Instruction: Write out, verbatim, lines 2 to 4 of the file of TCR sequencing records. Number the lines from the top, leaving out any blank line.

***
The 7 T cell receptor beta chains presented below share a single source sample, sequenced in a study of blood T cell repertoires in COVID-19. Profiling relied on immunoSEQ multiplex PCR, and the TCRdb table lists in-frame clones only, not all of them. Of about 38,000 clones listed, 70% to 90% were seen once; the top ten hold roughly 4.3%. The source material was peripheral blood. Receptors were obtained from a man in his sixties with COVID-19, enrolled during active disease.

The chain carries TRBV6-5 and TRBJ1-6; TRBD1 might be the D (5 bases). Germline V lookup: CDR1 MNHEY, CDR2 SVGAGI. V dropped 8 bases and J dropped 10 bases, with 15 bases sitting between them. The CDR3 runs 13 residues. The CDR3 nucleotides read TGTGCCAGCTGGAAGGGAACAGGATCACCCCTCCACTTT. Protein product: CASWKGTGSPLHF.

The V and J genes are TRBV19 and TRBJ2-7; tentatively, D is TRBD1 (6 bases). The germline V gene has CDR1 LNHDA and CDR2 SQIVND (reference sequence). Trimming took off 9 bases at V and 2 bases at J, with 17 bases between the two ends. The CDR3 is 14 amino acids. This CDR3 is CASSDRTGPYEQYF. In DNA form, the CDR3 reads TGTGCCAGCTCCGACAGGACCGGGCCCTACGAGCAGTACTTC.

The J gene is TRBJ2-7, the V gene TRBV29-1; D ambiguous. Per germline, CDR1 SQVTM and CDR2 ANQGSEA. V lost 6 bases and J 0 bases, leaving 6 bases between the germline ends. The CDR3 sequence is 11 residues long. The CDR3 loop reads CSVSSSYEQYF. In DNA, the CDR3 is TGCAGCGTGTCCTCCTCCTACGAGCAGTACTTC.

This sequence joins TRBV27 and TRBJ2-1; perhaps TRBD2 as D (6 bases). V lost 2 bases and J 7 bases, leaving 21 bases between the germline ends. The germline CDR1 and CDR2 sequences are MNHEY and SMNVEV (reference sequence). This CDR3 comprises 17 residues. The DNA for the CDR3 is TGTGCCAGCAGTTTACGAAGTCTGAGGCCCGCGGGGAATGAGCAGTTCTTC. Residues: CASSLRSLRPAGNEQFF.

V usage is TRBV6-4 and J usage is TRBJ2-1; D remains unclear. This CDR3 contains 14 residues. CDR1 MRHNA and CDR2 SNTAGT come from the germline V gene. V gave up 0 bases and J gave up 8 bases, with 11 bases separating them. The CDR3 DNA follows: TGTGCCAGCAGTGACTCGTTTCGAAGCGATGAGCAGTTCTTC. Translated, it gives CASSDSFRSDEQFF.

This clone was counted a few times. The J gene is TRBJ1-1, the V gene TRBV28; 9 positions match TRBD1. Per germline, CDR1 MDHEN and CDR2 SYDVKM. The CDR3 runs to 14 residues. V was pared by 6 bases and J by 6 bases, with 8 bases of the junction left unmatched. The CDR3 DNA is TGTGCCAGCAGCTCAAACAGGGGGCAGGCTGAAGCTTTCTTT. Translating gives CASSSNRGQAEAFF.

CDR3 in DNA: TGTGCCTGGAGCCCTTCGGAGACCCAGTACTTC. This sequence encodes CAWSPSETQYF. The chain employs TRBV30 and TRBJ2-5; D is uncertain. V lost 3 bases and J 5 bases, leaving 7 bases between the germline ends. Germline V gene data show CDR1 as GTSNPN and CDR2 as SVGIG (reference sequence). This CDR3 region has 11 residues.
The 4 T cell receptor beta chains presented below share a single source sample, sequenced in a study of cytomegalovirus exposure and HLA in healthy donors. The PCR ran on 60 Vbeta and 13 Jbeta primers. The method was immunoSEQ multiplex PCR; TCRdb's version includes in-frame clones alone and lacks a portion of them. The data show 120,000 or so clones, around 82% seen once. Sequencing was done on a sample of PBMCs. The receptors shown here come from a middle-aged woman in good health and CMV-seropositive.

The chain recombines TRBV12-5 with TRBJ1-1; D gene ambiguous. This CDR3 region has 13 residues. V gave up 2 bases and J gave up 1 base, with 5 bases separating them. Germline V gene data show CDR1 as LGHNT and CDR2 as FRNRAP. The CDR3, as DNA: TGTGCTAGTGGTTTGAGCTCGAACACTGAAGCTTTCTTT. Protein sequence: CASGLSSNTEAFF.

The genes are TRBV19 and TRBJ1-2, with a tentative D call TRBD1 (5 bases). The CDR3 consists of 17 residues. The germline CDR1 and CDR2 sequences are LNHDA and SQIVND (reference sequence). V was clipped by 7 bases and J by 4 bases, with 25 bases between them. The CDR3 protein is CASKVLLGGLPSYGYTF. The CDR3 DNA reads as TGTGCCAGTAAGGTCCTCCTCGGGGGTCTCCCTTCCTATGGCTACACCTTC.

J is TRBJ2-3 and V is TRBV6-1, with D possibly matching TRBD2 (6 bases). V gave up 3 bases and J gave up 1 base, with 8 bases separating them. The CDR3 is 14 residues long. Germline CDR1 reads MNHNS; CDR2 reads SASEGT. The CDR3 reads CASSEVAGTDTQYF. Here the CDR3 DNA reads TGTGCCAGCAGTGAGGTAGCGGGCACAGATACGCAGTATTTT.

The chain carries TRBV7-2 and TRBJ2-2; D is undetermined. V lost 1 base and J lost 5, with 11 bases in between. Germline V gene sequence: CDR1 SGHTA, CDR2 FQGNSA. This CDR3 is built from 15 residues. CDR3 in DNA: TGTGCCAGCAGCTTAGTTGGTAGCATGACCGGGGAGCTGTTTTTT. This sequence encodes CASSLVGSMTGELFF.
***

The chain carries TRBV6-5 and TRBJ1-6; TRBD1 might be the D (5 bases). Germline V lookup: CDR1 MNHEY, CDR2 SVGAGI. V dropped 8 bases and J dropped 10 bases, with 15 bases sitting between them. The CDR3 runs 13 residues. The CDR3 nucleotides read TGTGCCAGCTGGAAGGGAACAGGATCACCCCTCCACTTT. Protein product: CASWKGTGSPLHF.

The V and J genes are TRBV19 and TRBJ2-7; tentatively, D is TRBD1 (6 bases). The germline V gene has CDR1 LNHDA and CDR2 SQIVND (reference sequence). Trimming took off 9 bases at V and 2 bases at J, with 17 bases between the two ends. The CDR3 is 14 amino acids. This CDR3 is CASSDRTGPYEQYF. In DNA form, the CDR3 reads TGTGCCAGCTCCGACAGGACCGGGCCCTACGAGCAGTACTTC.

The J gene is TRBJ2-7, the V gene TRBV29-1; D ambiguous. Per germline, CDR1 SQVTM and CDR2 ANQGSEA. V lost 6 bases and J 0 bases, leaving 6 bases between the germline ends. The CDR3 sequence is 11 residues long. The CDR3 loop reads CSVSSSYEQYF. In DNA, the CDR3 is TGCAGCGTGTCCTCCTCCTACGAGCAGTACTTC.